Thursday, September 27, 2007

Something is missing

You know, somewhere in the course of this war, things changed for us; for Charlie Battery. It was once about the soldiers, about the needs of our guys on the road and the guys here on base. At some point in the last couple months that changed and it is so upsetting, I don't even want to write about it.

When we first started our missions, things were busy. We would come to work and hear of the dangers our guys encountered the night before. We would read over the reports and ensure everyone was alright. We would shutter at the damage these massive bombs did to our armored vehicles and thank God our guys were okay. Some of the vehicles were so badly damaged they were turned to scrap metal. As long as everyone was okay, it didn't matter really. If things were unsafe on the road, they were told to stay put.

A couple months ago we started being rewarded with banners that tell others of our achieve-ments. Most bombs found, most days without being injured, most days without vehicles breaking down and many, many more. Charlie Battery took almost all of them that first ceremony. That's how we are, that's what we do.

When you care for your fellow soldier like a brother, they will follow you into battle as a brother. You fight for them, they will fight for you. No matter if you agree with this war or our president, here and now we fight for the man next to us. We fight so we may all go home and get back to the lives we left when we came to the front lines.

These banners, these bragging rights and medals are not about taking care of our soldiers, not looking after our brothers. It is about numbers, it's about being the best at all costs and about losing sight of the reason we were so great in the first place. When we come to work in the morning we still ask if anything bad happened.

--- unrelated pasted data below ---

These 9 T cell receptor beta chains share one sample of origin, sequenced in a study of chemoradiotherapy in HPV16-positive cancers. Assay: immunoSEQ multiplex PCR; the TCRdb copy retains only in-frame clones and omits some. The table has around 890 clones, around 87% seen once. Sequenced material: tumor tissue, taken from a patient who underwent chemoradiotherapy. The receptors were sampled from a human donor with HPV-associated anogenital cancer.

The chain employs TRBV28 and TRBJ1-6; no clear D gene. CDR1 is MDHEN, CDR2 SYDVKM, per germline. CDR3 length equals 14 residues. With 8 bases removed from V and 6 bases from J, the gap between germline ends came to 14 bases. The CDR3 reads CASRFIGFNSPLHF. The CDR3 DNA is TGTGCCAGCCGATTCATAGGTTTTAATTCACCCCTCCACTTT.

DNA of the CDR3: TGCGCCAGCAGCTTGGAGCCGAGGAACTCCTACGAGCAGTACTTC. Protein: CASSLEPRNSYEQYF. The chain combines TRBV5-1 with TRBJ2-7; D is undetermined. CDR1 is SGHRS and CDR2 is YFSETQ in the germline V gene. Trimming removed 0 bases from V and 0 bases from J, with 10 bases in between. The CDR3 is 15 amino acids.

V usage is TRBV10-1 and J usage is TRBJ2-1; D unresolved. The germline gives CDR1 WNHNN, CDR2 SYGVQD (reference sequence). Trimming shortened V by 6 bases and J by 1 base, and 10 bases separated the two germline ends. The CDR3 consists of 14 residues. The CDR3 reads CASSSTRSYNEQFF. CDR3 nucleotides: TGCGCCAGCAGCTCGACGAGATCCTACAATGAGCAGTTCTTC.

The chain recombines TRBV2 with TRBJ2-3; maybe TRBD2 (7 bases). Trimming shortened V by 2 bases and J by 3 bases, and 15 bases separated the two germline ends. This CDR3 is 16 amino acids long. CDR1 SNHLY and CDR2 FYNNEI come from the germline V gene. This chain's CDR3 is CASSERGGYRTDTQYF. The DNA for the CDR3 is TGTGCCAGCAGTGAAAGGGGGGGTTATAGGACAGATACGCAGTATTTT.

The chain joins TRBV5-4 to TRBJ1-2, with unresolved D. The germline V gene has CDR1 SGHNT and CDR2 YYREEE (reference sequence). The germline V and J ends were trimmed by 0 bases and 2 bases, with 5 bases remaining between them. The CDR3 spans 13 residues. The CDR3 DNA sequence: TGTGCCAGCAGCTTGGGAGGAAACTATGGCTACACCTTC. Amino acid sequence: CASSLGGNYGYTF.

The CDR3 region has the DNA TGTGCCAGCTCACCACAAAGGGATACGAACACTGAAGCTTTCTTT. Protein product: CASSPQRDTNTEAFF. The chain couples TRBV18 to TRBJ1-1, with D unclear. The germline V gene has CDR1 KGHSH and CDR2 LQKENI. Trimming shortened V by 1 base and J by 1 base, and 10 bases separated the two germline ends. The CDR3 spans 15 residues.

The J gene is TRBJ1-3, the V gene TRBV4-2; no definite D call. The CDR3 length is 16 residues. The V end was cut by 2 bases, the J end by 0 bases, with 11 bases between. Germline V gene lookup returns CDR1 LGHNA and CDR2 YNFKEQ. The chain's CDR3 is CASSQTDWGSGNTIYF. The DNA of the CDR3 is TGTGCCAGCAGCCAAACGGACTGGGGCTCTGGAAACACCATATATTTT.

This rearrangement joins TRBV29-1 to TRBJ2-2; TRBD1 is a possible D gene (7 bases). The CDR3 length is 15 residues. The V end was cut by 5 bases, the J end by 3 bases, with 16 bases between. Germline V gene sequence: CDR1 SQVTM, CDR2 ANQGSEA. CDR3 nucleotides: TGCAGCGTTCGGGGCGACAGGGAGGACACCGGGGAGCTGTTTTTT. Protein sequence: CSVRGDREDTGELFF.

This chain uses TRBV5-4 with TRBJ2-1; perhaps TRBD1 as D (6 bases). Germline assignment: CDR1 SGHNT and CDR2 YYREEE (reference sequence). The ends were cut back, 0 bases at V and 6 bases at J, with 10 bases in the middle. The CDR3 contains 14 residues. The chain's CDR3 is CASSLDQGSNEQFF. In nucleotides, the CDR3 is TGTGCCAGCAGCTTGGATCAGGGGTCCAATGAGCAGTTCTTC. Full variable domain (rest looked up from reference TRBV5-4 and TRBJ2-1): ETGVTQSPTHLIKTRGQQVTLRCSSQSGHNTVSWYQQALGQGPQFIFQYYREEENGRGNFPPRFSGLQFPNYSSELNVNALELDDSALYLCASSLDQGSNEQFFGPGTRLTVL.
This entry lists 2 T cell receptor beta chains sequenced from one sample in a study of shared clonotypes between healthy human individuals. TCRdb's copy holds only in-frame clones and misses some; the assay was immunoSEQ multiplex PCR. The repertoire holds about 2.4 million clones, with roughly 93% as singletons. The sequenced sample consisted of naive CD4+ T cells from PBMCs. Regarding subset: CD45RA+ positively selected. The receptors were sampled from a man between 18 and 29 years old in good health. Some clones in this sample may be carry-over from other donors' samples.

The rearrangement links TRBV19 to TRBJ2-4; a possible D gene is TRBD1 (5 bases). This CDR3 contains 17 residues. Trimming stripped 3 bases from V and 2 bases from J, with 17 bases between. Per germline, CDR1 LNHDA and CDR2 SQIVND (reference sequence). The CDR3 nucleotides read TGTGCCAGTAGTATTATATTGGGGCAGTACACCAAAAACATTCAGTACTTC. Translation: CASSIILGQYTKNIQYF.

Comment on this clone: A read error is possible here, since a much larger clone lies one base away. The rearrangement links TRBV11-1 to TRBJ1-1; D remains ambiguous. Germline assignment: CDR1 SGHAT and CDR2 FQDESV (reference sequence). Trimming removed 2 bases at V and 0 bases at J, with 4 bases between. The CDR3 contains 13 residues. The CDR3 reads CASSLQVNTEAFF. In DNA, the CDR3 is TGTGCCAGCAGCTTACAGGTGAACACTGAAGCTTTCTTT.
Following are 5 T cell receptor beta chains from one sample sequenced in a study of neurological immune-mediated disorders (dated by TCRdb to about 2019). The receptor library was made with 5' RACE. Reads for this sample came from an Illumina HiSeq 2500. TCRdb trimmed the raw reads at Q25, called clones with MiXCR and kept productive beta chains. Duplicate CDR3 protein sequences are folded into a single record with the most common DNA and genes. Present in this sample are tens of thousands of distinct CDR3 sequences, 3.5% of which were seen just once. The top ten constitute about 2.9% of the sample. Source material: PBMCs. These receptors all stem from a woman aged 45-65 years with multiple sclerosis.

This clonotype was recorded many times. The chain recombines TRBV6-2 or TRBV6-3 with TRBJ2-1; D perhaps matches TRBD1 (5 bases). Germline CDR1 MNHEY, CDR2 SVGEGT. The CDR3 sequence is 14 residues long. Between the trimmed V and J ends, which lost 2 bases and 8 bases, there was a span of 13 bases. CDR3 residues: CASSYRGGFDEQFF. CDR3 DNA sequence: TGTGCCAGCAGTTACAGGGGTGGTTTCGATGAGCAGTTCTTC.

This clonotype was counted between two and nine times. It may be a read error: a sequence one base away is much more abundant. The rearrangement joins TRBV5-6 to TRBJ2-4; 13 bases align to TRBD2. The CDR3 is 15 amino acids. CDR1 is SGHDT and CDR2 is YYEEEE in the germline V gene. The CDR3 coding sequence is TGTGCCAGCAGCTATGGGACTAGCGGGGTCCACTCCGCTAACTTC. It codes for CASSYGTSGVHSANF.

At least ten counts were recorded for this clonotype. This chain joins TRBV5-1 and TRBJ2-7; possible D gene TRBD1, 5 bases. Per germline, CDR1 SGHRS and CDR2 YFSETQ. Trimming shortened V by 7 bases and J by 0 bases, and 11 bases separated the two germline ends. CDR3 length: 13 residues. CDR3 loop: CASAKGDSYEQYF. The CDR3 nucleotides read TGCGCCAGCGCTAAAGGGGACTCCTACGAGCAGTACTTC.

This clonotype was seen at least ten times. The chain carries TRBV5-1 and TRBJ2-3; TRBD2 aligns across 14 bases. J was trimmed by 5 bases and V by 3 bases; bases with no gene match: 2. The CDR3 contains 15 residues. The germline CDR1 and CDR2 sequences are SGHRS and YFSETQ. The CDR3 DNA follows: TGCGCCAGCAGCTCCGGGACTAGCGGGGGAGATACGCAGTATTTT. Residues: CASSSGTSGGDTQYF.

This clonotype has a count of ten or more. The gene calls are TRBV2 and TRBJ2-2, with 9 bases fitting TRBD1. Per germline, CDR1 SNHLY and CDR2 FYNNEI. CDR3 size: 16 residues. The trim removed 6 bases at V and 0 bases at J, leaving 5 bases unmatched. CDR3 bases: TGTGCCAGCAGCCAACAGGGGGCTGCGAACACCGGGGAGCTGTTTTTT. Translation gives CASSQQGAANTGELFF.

Now however, the first thought isn't about the well being of our soldiers, it is what award we will not get this month. It's not about them staying put because of unnecessary risks to the safety of our men. It is about not moving enough goods. It is about not driving as many miles and how that won't look as good on the description of accomplishments on awards or the fact that another unit will get a banner in a ceremony that we wanted.

When our guys encountered bombs before, the first question was always, "Is everyone okay?" Now it refers to whether we found it or if it blew up on them. Now the response on a bomb blowing up is more about ratios and tic marks and the fact we need to find one more to get ahead of the other units. In the darkest moments, it has even been glad to hear a bomb blew up on another unit so their numbers will go down. There are many times I am appalled and disgusted to be a part of this. Our priorities are so messed up, it has lost the humor.

I have often admitted envy of our guys on the road and without a doubt that is true. I often wish I could be out there with them. Even out there though, the worst part about this war, about being here, isn't battling our enemy; it is battling each other.

My pride, my devotion is tested not by the burdens and hardships of this war, but by the selfish arrogance we have adopted. We have given up the thing that defined us most, the thing that made Cold Steel the envy of all who know us.

We have lost our heart.